Top 10 Creative Writing Activities & Games For Kids
Is your child a budding Dickens or Wordsworth? Are you wondering how to engage her in fun writing activities? Here’s a list of creative writing games to encourage the writer in your child.
By Dr Priscilla J S Selvaraj
Children have limitless imagination. Their creativity knows no bounds. So, as a parent, how do you guide and channelise your child’s creative urges? To begin with, introduce your child to creative writing activities. Here’s a collection of interesting creative writing games to keep your child engaged.
Fun creative writing activities and games for kids
So now that we have decided to engage your child in creative writing games, just bear in mind that these games can be modified to suit your child's age. So, here we go ...
1. Picture plots
Get your child to cut out pictures of people, animals or scenes from various magazines and newspapers and stick them in an album. These will be the characters for her story. Then, let her assign names to the characters and decide the roles they will play in the story. The next step for her would be to invent a setting or locale for the story. After this will be the most important part – weaving the plot around the characters and the locale. Voila! She is ready to spin her tale now and pen it down in her album.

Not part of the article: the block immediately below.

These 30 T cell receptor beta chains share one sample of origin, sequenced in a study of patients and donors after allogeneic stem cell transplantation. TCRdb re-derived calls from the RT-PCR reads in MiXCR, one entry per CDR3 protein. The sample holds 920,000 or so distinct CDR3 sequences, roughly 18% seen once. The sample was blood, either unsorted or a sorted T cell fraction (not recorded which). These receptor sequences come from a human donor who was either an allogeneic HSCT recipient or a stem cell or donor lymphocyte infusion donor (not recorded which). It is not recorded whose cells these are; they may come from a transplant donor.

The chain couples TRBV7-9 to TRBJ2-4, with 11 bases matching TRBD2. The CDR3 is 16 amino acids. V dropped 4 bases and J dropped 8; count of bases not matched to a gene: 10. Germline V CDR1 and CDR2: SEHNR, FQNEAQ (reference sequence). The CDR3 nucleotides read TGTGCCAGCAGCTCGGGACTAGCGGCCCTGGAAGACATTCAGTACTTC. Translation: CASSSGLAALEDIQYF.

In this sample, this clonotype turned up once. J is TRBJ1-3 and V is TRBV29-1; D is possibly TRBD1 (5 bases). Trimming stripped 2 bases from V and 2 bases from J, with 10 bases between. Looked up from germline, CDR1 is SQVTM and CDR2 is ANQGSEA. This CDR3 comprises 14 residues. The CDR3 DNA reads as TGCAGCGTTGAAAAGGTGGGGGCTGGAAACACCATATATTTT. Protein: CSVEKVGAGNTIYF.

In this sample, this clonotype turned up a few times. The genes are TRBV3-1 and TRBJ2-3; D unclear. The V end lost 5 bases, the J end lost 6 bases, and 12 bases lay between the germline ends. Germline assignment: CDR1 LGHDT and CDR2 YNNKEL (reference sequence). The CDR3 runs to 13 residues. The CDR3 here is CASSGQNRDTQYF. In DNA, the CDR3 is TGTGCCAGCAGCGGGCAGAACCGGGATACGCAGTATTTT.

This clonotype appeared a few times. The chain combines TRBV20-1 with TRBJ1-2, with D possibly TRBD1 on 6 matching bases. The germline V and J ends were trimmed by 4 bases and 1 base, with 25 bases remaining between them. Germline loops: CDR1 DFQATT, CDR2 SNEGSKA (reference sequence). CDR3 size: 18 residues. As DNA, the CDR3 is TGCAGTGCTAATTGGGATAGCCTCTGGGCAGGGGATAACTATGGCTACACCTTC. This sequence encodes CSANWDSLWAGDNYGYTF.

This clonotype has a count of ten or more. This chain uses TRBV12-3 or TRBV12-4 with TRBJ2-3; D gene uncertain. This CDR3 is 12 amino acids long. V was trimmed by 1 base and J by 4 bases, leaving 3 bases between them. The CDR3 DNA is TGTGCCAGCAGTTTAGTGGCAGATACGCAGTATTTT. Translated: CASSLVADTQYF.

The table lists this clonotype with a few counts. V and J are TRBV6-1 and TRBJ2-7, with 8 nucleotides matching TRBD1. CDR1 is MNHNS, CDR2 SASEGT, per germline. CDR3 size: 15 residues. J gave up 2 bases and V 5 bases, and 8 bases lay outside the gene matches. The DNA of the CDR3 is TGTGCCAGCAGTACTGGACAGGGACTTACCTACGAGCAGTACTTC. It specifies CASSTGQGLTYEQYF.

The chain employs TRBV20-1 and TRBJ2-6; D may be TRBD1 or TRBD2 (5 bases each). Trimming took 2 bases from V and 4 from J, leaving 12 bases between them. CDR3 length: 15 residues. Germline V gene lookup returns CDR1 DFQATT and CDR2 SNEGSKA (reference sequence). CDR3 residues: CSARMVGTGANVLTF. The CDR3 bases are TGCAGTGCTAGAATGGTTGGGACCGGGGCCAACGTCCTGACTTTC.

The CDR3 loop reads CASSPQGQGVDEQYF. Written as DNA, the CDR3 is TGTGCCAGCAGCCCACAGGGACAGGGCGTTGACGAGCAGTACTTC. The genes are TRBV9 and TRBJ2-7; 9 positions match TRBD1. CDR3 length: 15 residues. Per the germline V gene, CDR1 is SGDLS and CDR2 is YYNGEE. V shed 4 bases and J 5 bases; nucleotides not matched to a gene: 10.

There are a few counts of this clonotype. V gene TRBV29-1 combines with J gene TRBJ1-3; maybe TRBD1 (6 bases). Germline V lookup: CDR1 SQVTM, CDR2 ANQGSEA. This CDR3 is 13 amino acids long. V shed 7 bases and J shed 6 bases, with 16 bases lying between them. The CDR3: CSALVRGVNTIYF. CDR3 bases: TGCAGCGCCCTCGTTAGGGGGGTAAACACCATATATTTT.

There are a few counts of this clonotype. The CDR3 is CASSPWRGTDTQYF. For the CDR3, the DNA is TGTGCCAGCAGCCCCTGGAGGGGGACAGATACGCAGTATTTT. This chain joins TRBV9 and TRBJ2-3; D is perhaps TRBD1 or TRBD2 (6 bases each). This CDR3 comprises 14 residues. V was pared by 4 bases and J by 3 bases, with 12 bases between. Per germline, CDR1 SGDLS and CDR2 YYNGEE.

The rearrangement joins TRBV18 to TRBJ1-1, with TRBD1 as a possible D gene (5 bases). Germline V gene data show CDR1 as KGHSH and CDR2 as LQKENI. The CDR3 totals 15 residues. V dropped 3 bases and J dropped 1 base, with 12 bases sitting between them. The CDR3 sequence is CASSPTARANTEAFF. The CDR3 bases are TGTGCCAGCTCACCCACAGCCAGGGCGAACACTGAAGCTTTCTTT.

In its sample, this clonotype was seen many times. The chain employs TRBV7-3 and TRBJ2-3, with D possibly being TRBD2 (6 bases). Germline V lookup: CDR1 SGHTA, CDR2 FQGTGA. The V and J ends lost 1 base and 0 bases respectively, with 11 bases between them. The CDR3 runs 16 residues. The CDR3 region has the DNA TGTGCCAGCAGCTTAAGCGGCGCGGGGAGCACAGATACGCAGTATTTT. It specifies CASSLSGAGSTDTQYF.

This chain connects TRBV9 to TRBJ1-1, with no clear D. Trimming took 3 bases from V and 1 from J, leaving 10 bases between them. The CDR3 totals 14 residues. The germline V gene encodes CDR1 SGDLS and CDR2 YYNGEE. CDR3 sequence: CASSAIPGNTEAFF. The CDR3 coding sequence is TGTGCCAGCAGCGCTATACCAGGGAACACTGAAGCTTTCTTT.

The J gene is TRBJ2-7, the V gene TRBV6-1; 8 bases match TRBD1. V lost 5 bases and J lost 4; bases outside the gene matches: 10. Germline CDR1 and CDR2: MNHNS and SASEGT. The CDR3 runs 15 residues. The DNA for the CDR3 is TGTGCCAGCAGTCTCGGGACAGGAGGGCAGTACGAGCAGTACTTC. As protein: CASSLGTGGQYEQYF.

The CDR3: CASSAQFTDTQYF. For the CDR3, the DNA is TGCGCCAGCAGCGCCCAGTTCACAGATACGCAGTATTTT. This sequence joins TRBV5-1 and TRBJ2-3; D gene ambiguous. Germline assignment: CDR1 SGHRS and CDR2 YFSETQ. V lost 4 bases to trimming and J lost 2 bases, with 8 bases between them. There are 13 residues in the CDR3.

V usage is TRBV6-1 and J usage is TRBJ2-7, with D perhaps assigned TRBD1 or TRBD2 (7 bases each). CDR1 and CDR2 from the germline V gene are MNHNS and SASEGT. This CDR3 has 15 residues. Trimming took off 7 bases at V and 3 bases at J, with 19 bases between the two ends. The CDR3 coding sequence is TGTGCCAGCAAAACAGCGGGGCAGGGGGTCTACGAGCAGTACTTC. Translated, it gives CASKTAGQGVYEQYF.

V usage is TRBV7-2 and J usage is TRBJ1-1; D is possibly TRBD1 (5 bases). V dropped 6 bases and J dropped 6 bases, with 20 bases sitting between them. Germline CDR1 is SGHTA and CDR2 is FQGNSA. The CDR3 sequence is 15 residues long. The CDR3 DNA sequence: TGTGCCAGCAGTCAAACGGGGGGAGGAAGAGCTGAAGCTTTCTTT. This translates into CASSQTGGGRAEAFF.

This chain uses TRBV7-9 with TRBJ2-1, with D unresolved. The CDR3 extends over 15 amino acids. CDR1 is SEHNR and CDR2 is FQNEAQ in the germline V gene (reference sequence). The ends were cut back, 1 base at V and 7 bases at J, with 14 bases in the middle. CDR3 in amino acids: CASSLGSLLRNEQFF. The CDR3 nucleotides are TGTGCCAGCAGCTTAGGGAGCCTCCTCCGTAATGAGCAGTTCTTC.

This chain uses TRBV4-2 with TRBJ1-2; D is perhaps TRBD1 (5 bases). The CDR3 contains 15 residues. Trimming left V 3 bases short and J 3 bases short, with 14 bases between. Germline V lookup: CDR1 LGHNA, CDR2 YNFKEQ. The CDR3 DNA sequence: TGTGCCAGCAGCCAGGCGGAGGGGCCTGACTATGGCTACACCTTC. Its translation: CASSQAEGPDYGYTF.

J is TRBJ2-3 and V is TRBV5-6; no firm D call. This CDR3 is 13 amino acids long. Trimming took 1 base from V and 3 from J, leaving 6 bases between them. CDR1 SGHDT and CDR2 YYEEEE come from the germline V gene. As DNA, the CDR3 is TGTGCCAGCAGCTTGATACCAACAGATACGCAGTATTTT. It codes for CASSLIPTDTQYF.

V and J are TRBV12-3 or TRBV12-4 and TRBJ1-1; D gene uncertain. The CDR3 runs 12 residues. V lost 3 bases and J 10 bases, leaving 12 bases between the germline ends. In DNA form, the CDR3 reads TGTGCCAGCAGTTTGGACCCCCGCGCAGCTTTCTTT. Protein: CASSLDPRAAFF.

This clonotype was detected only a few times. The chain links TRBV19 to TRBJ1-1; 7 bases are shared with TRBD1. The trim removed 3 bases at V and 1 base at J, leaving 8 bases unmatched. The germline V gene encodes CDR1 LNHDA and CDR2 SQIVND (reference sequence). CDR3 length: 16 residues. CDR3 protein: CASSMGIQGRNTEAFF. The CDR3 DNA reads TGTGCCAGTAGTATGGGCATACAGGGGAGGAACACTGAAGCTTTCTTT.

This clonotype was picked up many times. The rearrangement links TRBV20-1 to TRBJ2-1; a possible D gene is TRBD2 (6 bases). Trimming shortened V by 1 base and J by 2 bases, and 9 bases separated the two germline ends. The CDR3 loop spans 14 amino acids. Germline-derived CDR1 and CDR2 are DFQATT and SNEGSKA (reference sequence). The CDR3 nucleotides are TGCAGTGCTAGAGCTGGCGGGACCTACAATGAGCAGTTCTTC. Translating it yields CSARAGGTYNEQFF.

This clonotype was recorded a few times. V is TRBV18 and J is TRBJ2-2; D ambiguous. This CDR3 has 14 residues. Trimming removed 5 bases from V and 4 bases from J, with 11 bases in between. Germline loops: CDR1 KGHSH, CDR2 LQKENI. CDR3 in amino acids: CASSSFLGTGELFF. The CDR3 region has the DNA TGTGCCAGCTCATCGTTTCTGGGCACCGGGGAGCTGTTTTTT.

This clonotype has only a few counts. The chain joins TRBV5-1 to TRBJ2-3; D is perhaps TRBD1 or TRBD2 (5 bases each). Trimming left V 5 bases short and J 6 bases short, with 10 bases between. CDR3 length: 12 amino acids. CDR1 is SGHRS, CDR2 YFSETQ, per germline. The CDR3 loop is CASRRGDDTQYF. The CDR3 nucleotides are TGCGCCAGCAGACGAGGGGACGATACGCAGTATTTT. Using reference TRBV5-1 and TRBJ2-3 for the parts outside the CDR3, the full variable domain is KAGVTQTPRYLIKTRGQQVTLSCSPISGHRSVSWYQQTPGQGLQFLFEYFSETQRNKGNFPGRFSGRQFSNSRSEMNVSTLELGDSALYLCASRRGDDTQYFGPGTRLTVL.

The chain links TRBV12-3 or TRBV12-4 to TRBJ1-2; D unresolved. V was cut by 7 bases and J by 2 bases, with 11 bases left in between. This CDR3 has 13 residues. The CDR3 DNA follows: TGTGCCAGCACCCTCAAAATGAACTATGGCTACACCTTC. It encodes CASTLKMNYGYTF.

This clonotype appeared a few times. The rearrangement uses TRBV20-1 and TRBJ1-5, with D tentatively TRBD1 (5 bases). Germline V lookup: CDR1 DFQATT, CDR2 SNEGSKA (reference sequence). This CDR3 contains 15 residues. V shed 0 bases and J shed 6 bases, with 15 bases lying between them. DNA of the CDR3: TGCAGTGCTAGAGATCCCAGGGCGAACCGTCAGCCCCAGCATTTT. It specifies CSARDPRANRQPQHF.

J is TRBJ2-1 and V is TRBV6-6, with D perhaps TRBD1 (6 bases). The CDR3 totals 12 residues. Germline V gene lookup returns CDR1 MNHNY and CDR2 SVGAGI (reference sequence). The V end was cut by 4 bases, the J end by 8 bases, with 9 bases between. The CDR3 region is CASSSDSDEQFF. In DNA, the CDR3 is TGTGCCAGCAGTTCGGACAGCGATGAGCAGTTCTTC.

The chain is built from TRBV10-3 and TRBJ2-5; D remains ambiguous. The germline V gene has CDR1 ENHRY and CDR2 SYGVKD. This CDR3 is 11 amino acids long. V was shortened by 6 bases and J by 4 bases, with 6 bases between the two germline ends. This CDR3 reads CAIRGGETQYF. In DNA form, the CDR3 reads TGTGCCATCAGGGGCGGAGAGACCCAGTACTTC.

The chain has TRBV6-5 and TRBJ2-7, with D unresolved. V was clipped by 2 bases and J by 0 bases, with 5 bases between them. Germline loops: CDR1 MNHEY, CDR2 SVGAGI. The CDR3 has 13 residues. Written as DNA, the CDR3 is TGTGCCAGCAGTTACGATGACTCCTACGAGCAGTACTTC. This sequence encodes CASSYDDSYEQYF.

2. Comic strip reels
Choose a familiar story for your child. It could be a fable, fairy tale or even a chapter from abridged versions of classics such as Charles Dicken’s ‘Oliver Twist’ or Daniel Defoe’s ‘Robinson Crusoe’. Then your child can pull out the dialogues from the story, paraphrase them in his own words and write them down on tiny strips of paper. If he is good at drawing, he can do sketches, or else, he can stick appropriate pictures along different rows in an album, following the sequence of the scene. Then he can insert speech bubbles above each picture. Finally, he can paste the strips of paper inside the speech bubbles. There! His comic strip is ready.
3. Open sesames
Go in for a story your child hasn’t read or heard so far. Provide the opening for her. Ask her to develop the story based on the opening. She can choose to add new characters and create a story on her own. This can even work the other way – you can provide the ending of a story and ask her to imagine what would have led to that ending.
4. Remix ramblings